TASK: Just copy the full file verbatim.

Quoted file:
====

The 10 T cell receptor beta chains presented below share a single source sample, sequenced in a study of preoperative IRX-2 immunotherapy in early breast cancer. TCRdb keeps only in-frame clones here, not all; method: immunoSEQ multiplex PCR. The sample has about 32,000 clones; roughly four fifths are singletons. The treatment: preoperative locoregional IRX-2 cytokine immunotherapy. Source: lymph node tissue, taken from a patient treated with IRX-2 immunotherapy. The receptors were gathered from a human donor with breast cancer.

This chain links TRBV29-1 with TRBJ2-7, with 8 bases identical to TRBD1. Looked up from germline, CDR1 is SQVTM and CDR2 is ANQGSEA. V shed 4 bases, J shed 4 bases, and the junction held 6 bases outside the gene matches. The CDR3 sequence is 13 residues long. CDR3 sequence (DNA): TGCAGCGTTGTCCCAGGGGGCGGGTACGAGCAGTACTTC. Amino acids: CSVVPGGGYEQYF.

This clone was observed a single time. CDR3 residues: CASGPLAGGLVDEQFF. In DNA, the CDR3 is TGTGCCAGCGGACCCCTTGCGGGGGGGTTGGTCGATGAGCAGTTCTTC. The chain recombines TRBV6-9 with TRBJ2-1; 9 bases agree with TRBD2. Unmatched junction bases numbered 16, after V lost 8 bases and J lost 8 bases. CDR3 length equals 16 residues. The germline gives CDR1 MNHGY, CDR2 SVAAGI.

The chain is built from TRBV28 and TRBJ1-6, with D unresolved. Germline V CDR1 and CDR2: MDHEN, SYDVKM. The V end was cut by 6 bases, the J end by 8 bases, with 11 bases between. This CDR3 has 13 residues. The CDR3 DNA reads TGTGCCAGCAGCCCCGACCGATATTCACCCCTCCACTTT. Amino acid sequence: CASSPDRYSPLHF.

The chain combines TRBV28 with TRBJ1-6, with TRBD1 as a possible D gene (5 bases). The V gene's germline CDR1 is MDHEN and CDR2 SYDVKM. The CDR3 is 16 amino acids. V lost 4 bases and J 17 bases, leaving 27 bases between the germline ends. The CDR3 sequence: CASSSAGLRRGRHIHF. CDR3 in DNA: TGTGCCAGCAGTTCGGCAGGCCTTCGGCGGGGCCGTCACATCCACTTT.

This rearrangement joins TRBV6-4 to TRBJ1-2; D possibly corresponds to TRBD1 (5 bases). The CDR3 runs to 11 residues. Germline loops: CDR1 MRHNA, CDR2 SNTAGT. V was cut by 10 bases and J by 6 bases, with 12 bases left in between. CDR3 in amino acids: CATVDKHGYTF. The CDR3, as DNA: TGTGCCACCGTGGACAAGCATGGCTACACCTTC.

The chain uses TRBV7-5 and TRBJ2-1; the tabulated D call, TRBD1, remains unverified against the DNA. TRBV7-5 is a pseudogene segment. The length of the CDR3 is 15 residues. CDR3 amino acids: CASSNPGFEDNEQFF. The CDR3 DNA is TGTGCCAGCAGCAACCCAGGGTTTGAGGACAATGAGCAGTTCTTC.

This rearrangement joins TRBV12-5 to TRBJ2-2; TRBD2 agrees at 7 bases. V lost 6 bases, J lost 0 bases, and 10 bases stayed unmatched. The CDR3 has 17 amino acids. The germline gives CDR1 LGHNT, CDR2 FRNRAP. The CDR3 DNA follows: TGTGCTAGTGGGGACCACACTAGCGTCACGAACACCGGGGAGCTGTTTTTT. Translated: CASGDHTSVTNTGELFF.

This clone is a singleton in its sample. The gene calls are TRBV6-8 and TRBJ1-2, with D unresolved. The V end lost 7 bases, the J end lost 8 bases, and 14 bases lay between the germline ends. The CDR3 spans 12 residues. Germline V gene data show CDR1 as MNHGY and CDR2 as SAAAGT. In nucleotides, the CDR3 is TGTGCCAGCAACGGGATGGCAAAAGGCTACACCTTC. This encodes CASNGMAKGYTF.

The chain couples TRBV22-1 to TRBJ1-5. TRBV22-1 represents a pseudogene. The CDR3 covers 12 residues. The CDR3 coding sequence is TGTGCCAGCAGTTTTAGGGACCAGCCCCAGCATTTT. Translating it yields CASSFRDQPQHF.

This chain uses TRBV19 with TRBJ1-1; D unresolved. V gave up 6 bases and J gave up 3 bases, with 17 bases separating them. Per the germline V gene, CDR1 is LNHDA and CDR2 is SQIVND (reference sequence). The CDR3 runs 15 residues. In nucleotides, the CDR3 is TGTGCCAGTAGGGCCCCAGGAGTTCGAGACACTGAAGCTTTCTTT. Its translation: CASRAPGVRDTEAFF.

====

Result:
The 10 T cell receptor beta chains presented below share a single source sample, sequenced in a study of preoperative IRX-2 immunotherapy in early breast cancer. TCRdb keeps only in-frame clones here, not all; method: immunoSEQ multiplex PCR. The sample has about 32,000 clones; roughly four fifths are singletons. The treatment: preoperative locoregional IRX-2 cytokine immunotherapy. Source: lymph node tissue, taken from a patient treated with IRX-2 immunotherapy. The receptors were gathered from a human donor with breast cancer.

This chain links TRBV29-1 with TRBJ2-7, with 8 bases identical to TRBD1. Looked up from germline, CDR1 is SQVTM and CDR2 is ANQGSEA. V shed 4 bases, J shed 4 bases, and the junction held 6 bases outside the gene matches. The CDR3 sequence is 13 residues long. CDR3 sequence (DNA): TGCAGCGTTGTCCCAGGGGGCGGGTACGAGCAGTACTTC. Amino acids: CSVVPGGGYEQYF.

This clone was observed a single time. CDR3 residues: CASGPLAGGLVDEQFF. In DNA, the CDR3 is TGTGCCAGCGGACCCCTTGCGGGGGGGTTGGTCGATGAGCAGTTCTTC. The chain recombines TRBV6-9 with TRBJ2-1; 9 bases agree with TRBD2. Unmatched junction bases numbered 16, after V lost 8 bases and J lost 8 bases. CDR3 length equals 16 residues. The germline gives CDR1 MNHGY, CDR2 SVAAGI.

The chain is built from TRBV28 and TRBJ1-6, with D unresolved. Germline V CDR1 and CDR2: MDHEN, SYDVKM. The V end was cut by 6 bases, the J end by 8 bases, with 11 bases between. This CDR3 has 13 residues. The CDR3 DNA reads TGTGCCAGCAGCCCCGACCGATATTCACCCCTCCACTTT. Amino acid sequence: CASSPDRYSPLHF.

The chain combines TRBV28 with TRBJ1-6, with TRBD1 as a possible D gene (5 bases). The V gene's germline CDR1 is MDHEN and CDR2 SYDVKM. The CDR3 is 16 amino acids. V lost 4 bases and J 17 bases, leaving 27 bases between the germline ends. The CDR3 sequence: CASSSAGLRRGRHIHF. CDR3 in DNA: TGTGCCAGCAGTTCGGCAGGCCTTCGGCGGGGCCGTCACATCCACTTT.

This rearrangement joins TRBV6-4 to TRBJ1-2; D possibly corresponds to TRBD1 (5 bases). The CDR3 runs to 11 residues. Germline loops: CDR1 MRHNA, CDR2 SNTAGT. V was cut by 10 bases and J by 6 bases, with 12 bases left in between. CDR3 in amino acids: CATVDKHGYTF. The CDR3, as DNA: TGTGCCACCGTGGACAAGCATGGCTACACCTTC.

The chain uses TRBV7-5 and TRBJ2-1; the tabulated D call, TRBD1, remains unverified against the DNA. TRBV7-5 is a pseudogene segment. The length of the CDR3 is 15 residues. CDR3 amino acids: CASSNPGFEDNEQFF. The CDR3 DNA is TGTGCCAGCAGCAACCCAGGGTTTGAGGACAATGAGCAGTTCTTC.

This rearrangement joins TRBV12-5 to TRBJ2-2; TRBD2 agrees at 7 bases. V lost 6 bases, J lost 0 bases, and 10 bases stayed unmatched. The CDR3 has 17 amino acids. The germline gives CDR1 LGHNT, CDR2 FRNRAP. The CDR3 DNA follows: TGTGCTAGTGGGGACCACACTAGCGTCACGAACACCGGGGAGCTGTTTTTT. Translated: CASGDHTSVTNTGELFF.

This clone is a singleton in its sample. The gene calls are TRBV6-8 and TRBJ1-2, with D unresolved. The V end lost 7 bases, the J end lost 8 bases, and 14 bases lay between the germline ends. The CDR3 spans 12 residues. Germline V gene data show CDR1 as MNHGY and CDR2 as SAAAGT. In nucleotides, the CDR3 is TGTGCCAGCAACGGGATGGCAAAAGGCTACACCTTC. This encodes CASNGMAKGYTF.

The chain couples TRBV22-1 to TRBJ1-5. TRBV22-1 represents a pseudogene. The CDR3 covers 12 residues. The CDR3 coding sequence is TGTGCCAGCAGTTTTAGGGACCAGCCCCAGCATTTT. Translating it yields CASSFRDQPQHF.

This chain uses TRBV19 with TRBJ1-1; D unresolved. V gave up 6 bases and J gave up 3 bases, with 17 bases separating them. Per the germline V gene, CDR1 is LNHDA and CDR2 is SQIVND (reference sequence). The CDR3 runs 15 residues. In nucleotides, the CDR3 is TGTGCCAGTAGGGCCCCAGGAGTTCGAGACACTGAAGCTTTCTTT. Its translation: CASRAPGVRDTEAFF.